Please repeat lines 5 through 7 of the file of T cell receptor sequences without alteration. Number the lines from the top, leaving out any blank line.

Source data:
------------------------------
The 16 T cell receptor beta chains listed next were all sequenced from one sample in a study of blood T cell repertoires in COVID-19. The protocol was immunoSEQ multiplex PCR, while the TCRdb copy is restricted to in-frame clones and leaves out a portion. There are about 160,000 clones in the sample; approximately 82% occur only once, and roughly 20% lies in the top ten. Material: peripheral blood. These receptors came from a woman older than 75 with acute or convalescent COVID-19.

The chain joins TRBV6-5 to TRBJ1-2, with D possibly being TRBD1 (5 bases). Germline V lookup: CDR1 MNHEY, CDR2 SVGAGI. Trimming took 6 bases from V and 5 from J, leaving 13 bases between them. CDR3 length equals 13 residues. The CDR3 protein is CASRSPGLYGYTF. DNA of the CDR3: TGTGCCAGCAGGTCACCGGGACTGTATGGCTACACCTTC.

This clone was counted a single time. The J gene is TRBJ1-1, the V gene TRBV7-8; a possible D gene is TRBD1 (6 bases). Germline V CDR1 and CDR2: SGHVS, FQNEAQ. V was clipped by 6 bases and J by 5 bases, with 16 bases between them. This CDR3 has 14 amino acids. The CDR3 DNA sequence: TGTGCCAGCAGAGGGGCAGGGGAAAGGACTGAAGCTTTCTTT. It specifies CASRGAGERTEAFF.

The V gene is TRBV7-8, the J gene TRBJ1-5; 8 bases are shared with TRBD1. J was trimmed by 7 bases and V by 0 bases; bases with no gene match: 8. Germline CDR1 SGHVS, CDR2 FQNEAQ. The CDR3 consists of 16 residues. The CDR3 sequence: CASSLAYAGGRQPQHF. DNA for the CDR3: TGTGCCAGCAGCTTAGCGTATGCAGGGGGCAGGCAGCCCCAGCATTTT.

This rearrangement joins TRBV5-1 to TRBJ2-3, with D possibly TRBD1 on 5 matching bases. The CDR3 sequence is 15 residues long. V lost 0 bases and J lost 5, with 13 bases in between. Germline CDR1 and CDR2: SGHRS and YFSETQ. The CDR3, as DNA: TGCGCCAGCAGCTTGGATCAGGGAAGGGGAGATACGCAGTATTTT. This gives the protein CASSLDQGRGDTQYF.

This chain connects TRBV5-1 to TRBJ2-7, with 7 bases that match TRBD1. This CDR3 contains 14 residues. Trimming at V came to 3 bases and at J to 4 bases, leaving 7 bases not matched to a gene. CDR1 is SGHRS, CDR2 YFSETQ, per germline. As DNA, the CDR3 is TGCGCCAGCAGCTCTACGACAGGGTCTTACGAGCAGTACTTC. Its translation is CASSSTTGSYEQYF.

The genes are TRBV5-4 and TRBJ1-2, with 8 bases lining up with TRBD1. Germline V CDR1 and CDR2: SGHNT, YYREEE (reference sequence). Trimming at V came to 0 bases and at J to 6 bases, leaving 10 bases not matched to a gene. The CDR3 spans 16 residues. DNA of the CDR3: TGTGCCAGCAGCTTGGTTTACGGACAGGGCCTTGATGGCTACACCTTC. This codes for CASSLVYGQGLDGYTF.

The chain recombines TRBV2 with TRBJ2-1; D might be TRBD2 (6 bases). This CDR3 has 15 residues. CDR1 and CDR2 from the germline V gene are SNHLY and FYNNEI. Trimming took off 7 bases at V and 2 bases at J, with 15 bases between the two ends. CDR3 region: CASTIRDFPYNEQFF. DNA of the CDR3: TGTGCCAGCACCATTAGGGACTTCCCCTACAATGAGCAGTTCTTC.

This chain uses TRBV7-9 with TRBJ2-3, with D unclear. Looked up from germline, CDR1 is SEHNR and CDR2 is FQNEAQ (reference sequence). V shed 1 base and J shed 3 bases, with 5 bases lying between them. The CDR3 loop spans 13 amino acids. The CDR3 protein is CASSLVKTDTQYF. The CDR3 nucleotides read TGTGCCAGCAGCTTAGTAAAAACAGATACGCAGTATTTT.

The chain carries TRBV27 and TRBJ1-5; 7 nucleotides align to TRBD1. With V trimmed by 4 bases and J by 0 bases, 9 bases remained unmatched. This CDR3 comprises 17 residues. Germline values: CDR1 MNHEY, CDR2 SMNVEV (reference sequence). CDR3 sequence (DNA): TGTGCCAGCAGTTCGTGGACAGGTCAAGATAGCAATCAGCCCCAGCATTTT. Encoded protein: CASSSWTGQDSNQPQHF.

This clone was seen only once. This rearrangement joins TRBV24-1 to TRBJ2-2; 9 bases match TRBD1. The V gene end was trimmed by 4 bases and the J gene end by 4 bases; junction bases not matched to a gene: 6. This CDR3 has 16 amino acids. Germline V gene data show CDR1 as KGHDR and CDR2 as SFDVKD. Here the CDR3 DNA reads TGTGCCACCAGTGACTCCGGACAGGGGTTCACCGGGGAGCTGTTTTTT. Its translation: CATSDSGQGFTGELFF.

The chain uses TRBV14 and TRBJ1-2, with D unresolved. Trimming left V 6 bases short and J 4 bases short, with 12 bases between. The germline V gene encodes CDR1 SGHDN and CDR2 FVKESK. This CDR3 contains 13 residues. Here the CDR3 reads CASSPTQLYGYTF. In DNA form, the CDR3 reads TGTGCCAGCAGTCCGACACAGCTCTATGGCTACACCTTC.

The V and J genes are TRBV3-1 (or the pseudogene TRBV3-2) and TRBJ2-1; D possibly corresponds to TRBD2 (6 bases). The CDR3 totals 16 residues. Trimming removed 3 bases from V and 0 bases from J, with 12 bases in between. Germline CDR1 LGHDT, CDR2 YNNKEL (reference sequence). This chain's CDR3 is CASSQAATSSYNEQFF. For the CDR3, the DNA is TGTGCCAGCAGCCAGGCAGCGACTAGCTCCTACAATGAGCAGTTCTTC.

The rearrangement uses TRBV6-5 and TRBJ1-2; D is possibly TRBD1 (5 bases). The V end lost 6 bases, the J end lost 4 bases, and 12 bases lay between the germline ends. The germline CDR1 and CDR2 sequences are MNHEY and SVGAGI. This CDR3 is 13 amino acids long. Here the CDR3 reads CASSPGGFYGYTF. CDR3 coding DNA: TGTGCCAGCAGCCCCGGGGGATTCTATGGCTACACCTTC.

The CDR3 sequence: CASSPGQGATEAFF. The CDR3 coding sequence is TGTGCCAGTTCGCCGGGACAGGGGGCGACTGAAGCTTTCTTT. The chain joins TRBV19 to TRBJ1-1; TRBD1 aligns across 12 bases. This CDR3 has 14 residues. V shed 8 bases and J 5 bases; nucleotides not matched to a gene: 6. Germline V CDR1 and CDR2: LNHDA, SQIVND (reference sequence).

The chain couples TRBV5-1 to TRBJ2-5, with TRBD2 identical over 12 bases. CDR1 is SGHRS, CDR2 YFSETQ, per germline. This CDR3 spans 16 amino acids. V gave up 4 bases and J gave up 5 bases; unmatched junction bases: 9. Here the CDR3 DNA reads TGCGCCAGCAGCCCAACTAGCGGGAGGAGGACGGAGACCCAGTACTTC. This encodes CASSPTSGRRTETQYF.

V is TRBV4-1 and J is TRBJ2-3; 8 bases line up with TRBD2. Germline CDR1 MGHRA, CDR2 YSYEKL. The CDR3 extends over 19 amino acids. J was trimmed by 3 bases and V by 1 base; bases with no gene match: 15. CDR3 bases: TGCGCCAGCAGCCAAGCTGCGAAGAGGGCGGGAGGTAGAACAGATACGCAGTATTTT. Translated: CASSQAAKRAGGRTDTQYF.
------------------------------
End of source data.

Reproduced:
This rearrangement joins TRBV5-1 to TRBJ2-3, with D possibly TRBD1 on 5 matching bases. The CDR3 sequence is 15 residues long. V lost 0 bases and J lost 5, with 13 bases in between. Germline CDR1 and CDR2: SGHRS and YFSETQ. The CDR3, as DNA: TGCGCCAGCAGCTTGGATCAGGGAAGGGGAGATACGCAGTATTTT. This gives the protein CASSLDQGRGDTQYF.

This chain connects TRBV5-1 to TRBJ2-7, with 7 bases that match TRBD1. This CDR3 contains 14 residues. Trimming at V came to 3 bases and at J to 4 bases, leaving 7 bases not matched to a gene. CDR1 is SGHRS, CDR2 YFSETQ, per germline. As DNA, the CDR3 is TGCGCCAGCAGCTCTACGACAGGGTCTTACGAGCAGTACTTC. Its translation is CASSSTTGSYEQYF.

The genes are TRBV5-4 and TRBJ1-2, with 8 bases lining up with TRBD1. Germline V CDR1 and CDR2: SGHNT, YYREEE (reference sequence). Trimming at V came to 0 bases and at J to 6 bases, leaving 10 bases not matched to a gene. The CDR3 spans 16 residues. DNA of the CDR3: TGTGCCAGCAGCTTGGTTTACGGACAGGGCCTTGATGGCTACACCTTC. This codes for CASSLVYGQGLDGYTF.